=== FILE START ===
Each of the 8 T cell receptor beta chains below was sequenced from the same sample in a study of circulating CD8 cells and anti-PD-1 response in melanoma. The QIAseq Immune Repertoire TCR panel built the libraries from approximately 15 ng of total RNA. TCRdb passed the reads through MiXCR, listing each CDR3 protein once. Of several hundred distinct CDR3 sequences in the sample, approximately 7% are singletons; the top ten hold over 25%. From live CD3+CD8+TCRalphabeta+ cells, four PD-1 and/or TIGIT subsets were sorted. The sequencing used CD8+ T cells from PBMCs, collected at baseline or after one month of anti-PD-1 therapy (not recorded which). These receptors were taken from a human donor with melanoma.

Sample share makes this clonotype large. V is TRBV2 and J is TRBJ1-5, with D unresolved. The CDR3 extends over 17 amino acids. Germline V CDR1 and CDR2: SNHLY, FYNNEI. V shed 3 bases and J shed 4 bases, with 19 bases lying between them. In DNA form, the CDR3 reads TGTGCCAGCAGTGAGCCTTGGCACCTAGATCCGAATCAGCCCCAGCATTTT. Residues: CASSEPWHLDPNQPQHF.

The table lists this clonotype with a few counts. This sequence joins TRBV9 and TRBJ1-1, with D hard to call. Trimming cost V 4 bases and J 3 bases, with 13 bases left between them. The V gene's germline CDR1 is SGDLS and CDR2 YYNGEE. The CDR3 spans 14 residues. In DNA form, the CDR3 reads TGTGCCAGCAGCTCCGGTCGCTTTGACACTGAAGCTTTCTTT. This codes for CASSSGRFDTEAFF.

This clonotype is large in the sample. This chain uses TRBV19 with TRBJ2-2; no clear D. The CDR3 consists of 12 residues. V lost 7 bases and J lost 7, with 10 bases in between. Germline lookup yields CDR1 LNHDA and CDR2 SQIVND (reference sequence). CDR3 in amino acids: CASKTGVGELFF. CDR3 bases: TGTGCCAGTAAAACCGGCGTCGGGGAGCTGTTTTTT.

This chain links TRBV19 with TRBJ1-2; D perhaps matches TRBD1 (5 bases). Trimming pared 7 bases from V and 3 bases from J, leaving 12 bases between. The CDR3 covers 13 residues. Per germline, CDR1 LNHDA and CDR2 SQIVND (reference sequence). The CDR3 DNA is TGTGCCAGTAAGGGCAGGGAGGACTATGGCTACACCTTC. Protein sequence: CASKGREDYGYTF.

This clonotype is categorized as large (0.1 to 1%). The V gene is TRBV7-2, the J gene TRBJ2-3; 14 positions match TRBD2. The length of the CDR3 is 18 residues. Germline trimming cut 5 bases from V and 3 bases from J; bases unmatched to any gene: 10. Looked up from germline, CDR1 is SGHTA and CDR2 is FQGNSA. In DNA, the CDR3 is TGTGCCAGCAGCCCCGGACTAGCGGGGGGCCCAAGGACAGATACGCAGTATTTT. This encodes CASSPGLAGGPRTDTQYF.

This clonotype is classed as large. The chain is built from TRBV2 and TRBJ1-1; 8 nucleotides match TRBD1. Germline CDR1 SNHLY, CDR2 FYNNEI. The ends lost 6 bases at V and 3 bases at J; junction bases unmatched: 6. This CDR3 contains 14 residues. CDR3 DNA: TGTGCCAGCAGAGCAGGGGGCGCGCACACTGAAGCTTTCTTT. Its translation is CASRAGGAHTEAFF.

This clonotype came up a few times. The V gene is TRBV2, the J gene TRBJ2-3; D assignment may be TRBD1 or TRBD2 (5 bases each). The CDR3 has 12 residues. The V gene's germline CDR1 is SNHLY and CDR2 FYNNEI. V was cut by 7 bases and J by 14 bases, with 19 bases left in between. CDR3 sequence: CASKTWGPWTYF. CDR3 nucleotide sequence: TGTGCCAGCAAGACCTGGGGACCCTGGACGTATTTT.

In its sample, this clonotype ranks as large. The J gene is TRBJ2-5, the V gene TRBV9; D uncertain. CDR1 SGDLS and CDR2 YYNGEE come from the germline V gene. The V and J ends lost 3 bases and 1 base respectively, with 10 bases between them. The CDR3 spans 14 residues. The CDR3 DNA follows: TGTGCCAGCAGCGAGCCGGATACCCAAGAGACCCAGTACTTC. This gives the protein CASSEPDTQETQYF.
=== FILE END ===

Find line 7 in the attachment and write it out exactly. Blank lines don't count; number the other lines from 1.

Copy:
This clonotype is classed as large. The chain is built from TRBV2 and TRBJ1-1; 8 nucleotides match TRBD1. Germline CDR1 SNHLY, CDR2 FYNNEI. The ends lost 6 bases at V and 3 bases at J; junction bases unmatched: 6. This CDR3 contains 14 residues. CDR3 DNA: TGTGCCAGCAGAGCAGGGGGCGCGCACACTGAAGCTTTCTTT. Its translation is CASRAGGAHTEAFF.